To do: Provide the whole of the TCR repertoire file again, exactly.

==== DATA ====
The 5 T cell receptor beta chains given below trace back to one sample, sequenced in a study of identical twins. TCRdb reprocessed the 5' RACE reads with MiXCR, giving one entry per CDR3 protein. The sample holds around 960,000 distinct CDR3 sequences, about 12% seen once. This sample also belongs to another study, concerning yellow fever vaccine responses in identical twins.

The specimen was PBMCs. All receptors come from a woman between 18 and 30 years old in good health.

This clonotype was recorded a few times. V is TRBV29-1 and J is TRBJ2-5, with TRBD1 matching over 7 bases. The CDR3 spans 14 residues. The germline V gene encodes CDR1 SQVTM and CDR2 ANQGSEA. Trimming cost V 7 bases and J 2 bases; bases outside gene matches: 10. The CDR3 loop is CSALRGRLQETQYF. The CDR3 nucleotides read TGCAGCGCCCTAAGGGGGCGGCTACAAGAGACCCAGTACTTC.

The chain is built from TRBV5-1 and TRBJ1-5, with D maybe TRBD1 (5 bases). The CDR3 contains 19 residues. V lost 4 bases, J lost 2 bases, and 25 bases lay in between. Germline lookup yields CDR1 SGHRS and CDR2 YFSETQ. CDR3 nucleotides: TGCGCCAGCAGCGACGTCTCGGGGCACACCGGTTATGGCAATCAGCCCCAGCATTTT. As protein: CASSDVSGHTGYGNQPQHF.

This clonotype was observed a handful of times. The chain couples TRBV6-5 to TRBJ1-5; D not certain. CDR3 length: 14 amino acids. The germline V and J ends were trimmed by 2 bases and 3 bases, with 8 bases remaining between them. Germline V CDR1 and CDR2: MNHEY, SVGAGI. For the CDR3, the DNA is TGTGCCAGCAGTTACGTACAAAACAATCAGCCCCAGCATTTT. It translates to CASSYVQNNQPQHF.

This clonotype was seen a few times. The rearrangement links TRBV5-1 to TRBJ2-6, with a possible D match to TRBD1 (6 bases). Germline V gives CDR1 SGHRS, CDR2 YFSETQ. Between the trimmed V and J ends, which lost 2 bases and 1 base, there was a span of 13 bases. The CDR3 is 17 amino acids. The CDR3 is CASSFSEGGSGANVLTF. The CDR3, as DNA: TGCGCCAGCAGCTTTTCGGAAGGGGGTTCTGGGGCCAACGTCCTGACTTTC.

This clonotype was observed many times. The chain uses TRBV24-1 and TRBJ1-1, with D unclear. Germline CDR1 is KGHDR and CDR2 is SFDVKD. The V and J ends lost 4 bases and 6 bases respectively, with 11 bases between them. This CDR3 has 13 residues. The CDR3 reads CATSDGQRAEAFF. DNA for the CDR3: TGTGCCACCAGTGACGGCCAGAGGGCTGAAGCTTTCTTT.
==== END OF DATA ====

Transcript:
The 5 T cell receptor beta chains given below trace back to one sample, sequenced in a study of identical twins. TCRdb reprocessed the 5' RACE reads with MiXCR, giving one entry per CDR3 protein. The sample holds around 960,000 distinct CDR3 sequences, about 12% seen once. This sample also belongs to another study, concerning yellow fever vaccine responses in identical twins.

The specimen was PBMCs. All receptors come from a woman between 18 and 30 years old in good health.

This clonotype was recorded a few times. V is TRBV29-1 and J is TRBJ2-5, with TRBD1 matching over 7 bases. The CDR3 spans 14 residues. The germline V gene encodes CDR1 SQVTM and CDR2 ANQGSEA. Trimming cost V 7 bases and J 2 bases; bases outside gene matches: 10. The CDR3 loop is CSALRGRLQETQYF. The CDR3 nucleotides read TGCAGCGCCCTAAGGGGGCGGCTACAAGAGACCCAGTACTTC.

The chain is built from TRBV5-1 and TRBJ1-5, with D maybe TRBD1 (5 bases). The CDR3 contains 19 residues. V lost 4 bases, J lost 2 bases, and 25 bases lay in between. Germline lookup yields CDR1 SGHRS and CDR2 YFSETQ. CDR3 nucleotides: TGCGCCAGCAGCGACGTCTCGGGGCACACCGGTTATGGCAATCAGCCCCAGCATTTT. As protein: CASSDVSGHTGYGNQPQHF.

This clonotype was observed a handful of times. The chain couples TRBV6-5 to TRBJ1-5; D not certain. CDR3 length: 14 amino acids. The germline V and J ends were trimmed by 2 bases and 3 bases, with 8 bases remaining between them. Germline V CDR1 and CDR2: MNHEY, SVGAGI. For the CDR3, the DNA is TGTGCCAGCAGTTACGTACAAAACAATCAGCCCCAGCATTTT. It translates to CASSYVQNNQPQHF.

This clonotype was seen a few times. The rearrangement links TRBV5-1 to TRBJ2-6, with a possible D match to TRBD1 (6 bases). Germline V gives CDR1 SGHRS, CDR2 YFSETQ. Between the trimmed V and J ends, which lost 2 bases and 1 base, there was a span of 13 bases. The CDR3 is 17 amino acids. The CDR3 is CASSFSEGGSGANVLTF. The CDR3, as DNA: TGCGCCAGCAGCTTTTCGGAAGGGGGTTCTGGGGCCAACGTCCTGACTTTC.

This clonotype was observed many times. The chain uses TRBV24-1 and TRBJ1-1, with D unclear. Germline CDR1 is KGHDR and CDR2 is SFDVKD. The V and J ends lost 4 bases and 6 bases respectively, with 11 bases between them. This CDR3 has 13 residues. The CDR3 reads CATSDGQRAEAFF. DNA for the CDR3: TGTGCCACCAGTGACGGCCAGAGGGCTGAAGCTTTCTTT.